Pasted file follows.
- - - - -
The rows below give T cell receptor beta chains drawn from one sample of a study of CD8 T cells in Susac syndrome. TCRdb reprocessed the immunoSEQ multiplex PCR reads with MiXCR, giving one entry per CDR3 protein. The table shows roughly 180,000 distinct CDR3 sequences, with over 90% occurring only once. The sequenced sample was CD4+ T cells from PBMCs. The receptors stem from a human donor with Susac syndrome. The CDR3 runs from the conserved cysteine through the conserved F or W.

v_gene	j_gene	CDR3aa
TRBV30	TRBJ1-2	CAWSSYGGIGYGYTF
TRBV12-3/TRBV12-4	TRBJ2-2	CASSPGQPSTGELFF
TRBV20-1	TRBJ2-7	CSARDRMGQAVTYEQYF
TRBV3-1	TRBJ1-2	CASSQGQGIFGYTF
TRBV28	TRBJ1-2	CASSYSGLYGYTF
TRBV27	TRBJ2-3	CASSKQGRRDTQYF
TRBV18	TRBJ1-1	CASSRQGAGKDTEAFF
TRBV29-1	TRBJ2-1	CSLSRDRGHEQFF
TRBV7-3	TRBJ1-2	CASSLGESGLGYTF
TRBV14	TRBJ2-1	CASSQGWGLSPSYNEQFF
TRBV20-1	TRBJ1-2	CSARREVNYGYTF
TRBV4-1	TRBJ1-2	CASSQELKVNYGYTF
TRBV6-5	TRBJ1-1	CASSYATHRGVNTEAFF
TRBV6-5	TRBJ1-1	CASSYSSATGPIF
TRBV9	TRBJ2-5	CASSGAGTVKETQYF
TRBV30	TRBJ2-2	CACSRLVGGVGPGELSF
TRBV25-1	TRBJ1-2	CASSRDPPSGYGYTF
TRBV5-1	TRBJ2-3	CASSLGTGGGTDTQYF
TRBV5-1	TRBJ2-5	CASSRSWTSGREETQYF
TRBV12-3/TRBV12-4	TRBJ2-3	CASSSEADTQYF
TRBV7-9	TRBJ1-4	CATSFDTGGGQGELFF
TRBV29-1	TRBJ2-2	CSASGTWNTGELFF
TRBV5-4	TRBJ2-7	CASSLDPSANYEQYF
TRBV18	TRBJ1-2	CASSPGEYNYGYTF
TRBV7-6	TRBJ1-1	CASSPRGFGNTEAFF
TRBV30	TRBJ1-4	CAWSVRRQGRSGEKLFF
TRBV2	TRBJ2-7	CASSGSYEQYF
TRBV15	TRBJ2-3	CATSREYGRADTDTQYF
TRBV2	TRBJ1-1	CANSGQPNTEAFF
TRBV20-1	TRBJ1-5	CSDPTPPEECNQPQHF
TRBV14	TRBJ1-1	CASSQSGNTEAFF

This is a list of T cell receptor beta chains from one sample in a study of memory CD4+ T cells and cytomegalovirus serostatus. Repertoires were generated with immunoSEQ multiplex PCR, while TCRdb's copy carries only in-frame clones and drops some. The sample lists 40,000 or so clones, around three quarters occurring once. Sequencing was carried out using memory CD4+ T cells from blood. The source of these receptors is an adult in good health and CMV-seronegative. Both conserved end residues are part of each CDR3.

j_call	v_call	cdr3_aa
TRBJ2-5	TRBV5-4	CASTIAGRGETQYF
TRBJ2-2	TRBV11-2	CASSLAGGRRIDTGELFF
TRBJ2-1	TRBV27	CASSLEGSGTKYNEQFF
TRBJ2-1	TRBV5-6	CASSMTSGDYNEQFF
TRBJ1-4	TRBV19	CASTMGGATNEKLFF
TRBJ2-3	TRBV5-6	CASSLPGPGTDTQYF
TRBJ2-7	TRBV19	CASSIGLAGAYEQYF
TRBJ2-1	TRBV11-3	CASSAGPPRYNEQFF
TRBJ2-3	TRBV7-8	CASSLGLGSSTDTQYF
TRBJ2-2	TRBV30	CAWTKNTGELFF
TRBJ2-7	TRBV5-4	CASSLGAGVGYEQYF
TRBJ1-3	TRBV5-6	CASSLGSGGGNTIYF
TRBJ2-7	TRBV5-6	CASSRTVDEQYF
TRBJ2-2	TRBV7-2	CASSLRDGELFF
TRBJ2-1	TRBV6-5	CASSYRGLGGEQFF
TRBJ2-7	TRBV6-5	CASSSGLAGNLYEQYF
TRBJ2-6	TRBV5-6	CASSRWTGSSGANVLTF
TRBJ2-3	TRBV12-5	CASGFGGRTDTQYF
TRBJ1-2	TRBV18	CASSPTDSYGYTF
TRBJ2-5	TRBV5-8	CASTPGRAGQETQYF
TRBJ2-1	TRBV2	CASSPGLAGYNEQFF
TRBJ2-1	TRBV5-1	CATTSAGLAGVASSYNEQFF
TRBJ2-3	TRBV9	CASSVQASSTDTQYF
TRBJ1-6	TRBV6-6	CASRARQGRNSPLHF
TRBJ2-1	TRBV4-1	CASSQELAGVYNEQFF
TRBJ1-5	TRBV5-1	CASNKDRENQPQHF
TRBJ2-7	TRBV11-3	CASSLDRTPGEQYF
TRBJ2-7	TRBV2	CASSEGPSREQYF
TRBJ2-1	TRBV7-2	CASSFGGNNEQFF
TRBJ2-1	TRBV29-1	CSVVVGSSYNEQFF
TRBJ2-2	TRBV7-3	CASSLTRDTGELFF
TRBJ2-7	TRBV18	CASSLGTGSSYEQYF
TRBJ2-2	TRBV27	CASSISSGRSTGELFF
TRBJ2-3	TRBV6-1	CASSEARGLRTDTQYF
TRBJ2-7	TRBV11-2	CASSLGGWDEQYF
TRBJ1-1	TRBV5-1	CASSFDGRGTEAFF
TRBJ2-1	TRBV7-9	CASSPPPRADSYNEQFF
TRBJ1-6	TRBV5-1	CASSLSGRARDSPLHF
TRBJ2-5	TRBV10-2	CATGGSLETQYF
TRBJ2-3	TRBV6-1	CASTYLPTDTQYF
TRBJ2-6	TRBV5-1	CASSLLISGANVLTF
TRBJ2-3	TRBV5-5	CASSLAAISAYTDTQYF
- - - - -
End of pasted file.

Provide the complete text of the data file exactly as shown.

The rows below give T cell receptor beta chains drawn from one sample of a study of CD8 T cells in Susac syndrome. TCRdb reprocessed the immunoSEQ multiplex PCR reads with MiXCR, giving one entry per CDR3 protein. The table shows roughly 180,000 distinct CDR3 sequences, with over 90% occurring only once. The sequenced sample was CD4+ T cells from PBMCs. The receptors stem from a human donor with Susac syndrome. The CDR3 runs from the conserved cysteine through the conserved F or W.

v_gene	j_gene	CDR3aa
TRBV30	TRBJ1-2	CAWSSYGGIGYGYTF
TRBV12-3/TRBV12-4	TRBJ2-2	CASSPGQPSTGELFF
TRBV20-1	TRBJ2-7	CSARDRMGQAVTYEQYF
TRBV3-1	TRBJ1-2	CASSQGQGIFGYTF
TRBV28	TRBJ1-2	CASSYSGLYGYTF
TRBV27	TRBJ2-3	CASSKQGRRDTQYF
TRBV18	TRBJ1-1	CASSRQGAGKDTEAFF
TRBV29-1	TRBJ2-1	CSLSRDRGHEQFF
TRBV7-3	TRBJ1-2	CASSLGESGLGYTF
TRBV14	TRBJ2-1	CASSQGWGLSPSYNEQFF
TRBV20-1	TRBJ1-2	CSARREVNYGYTF
TRBV4-1	TRBJ1-2	CASSQELKVNYGYTF
TRBV6-5	TRBJ1-1	CASSYATHRGVNTEAFF
TRBV6-5	TRBJ1-1	CASSYSSATGPIF
TRBV9	TRBJ2-5	CASSGAGTVKETQYF
TRBV30	TRBJ2-2	CACSRLVGGVGPGELSF
TRBV25-1	TRBJ1-2	CASSRDPPSGYGYTF
TRBV5-1	TRBJ2-3	CASSLGTGGGTDTQYF
TRBV5-1	TRBJ2-5	CASSRSWTSGREETQYF
TRBV12-3/TRBV12-4	TRBJ2-3	CASSSEADTQYF
TRBV7-9	TRBJ1-4	CATSFDTGGGQGELFF
TRBV29-1	TRBJ2-2	CSASGTWNTGELFF
TRBV5-4	TRBJ2-7	CASSLDPSANYEQYF
TRBV18	TRBJ1-2	CASSPGEYNYGYTF
TRBV7-6	TRBJ1-1	CASSPRGFGNTEAFF
TRBV30	TRBJ1-4	CAWSVRRQGRSGEKLFF
TRBV2	TRBJ2-7	CASSGSYEQYF
TRBV15	TRBJ2-3	CATSREYGRADTDTQYF
TRBV2	TRBJ1-1	CANSGQPNTEAFF
TRBV20-1	TRBJ1-5	CSDPTPPEECNQPQHF
TRBV14	TRBJ1-1	CASSQSGNTEAFF

This is a list of T cell receptor beta chains from one sample in a study of memory CD4+ T cells and cytomegalovirus serostatus. Repertoires were generated with immunoSEQ multiplex PCR, while TCRdb's copy carries only in-frame clones and drops some. The sample lists 40,000 or so clones, around three quarters occurring once. Sequencing was carried out using memory CD4+ T cells from blood. The source of these receptors is an adult in good health and CMV-seronegative. Both conserved end residues are part of each CDR3.

j_call	v_call	cdr3_aa
TRBJ2-5	TRBV5-4	CASTIAGRGETQYF
TRBJ2-2	TRBV11-2	CASSLAGGRRIDTGELFF
TRBJ2-1	TRBV27	CASSLEGSGTKYNEQFF
TRBJ2-1	TRBV5-6	CASSMTSGDYNEQFF
TRBJ1-4	TRBV19	CASTMGGATNEKLFF
TRBJ2-3	TRBV5-6	CASSLPGPGTDTQYF
TRBJ2-7	TRBV19	CASSIGLAGAYEQYF
TRBJ2-1	TRBV11-3	CASSAGPPRYNEQFF
TRBJ2-3	TRBV7-8	CASSLGLGSSTDTQYF
TRBJ2-2	TRBV30	CAWTKNTGELFF
TRBJ2-7	TRBV5-4	CASSLGAGVGYEQYF
TRBJ1-3	TRBV5-6	CASSLGSGGGNTIYF
TRBJ2-7	TRBV5-6	CASSRTVDEQYF
TRBJ2-2	TRBV7-2	CASSLRDGELFF
TRBJ2-1	TRBV6-5	CASSYRGLGGEQFF
TRBJ2-7	TRBV6-5	CASSSGLAGNLYEQYF
TRBJ2-6	TRBV5-6	CASSRWTGSSGANVLTF
TRBJ2-3	TRBV12-5	CASGFGGRTDTQYF
TRBJ1-2	TRBV18	CASSPTDSYGYTF
TRBJ2-5	TRBV5-8	CASTPGRAGQETQYF
TRBJ2-1	TRBV2	CASSPGLAGYNEQFF
TRBJ2-1	TRBV5-1	CATTSAGLAGVASSYNEQFF
TRBJ2-3	TRBV9	CASSVQASSTDTQYF
TRBJ1-6	TRBV6-6	CASRARQGRNSPLHF
TRBJ2-1	TRBV4-1	CASSQELAGVYNEQFF
TRBJ1-5	TRBV5-1	CASNKDRENQPQHF
TRBJ2-7	TRBV11-3	CASSLDRTPGEQYF
TRBJ2-7	TRBV2	CASSEGPSREQYF
TRBJ2-1	TRBV7-2	CASSFGGNNEQFF
TRBJ2-1	TRBV29-1	CSVVVGSSYNEQFF
TRBJ2-2	TRBV7-3	CASSLTRDTGELFF
TRBJ2-7	TRBV18	CASSLGTGSSYEQYF
TRBJ2-2	TRBV27	CASSISSGRSTGELFF
TRBJ2-3	TRBV6-1	CASSEARGLRTDTQYF
TRBJ2-7	TRBV11-2	CASSLGGWDEQYF
TRBJ1-1	TRBV5-1	CASSFDGRGTEAFF
TRBJ2-1	TRBV7-9	CASSPPPRADSYNEQFF
TRBJ1-6	TRBV5-1	CASSLSGRARDSPLHF
TRBJ2-5	TRBV10-2	CATGGSLETQYF
TRBJ2-3	TRBV6-1	CASTYLPTDTQYF
TRBJ2-6	TRBV5-1	CASSLLISGANVLTF
TRBJ2-3	TRBV5-5	CASSLAAISAYTDTQYF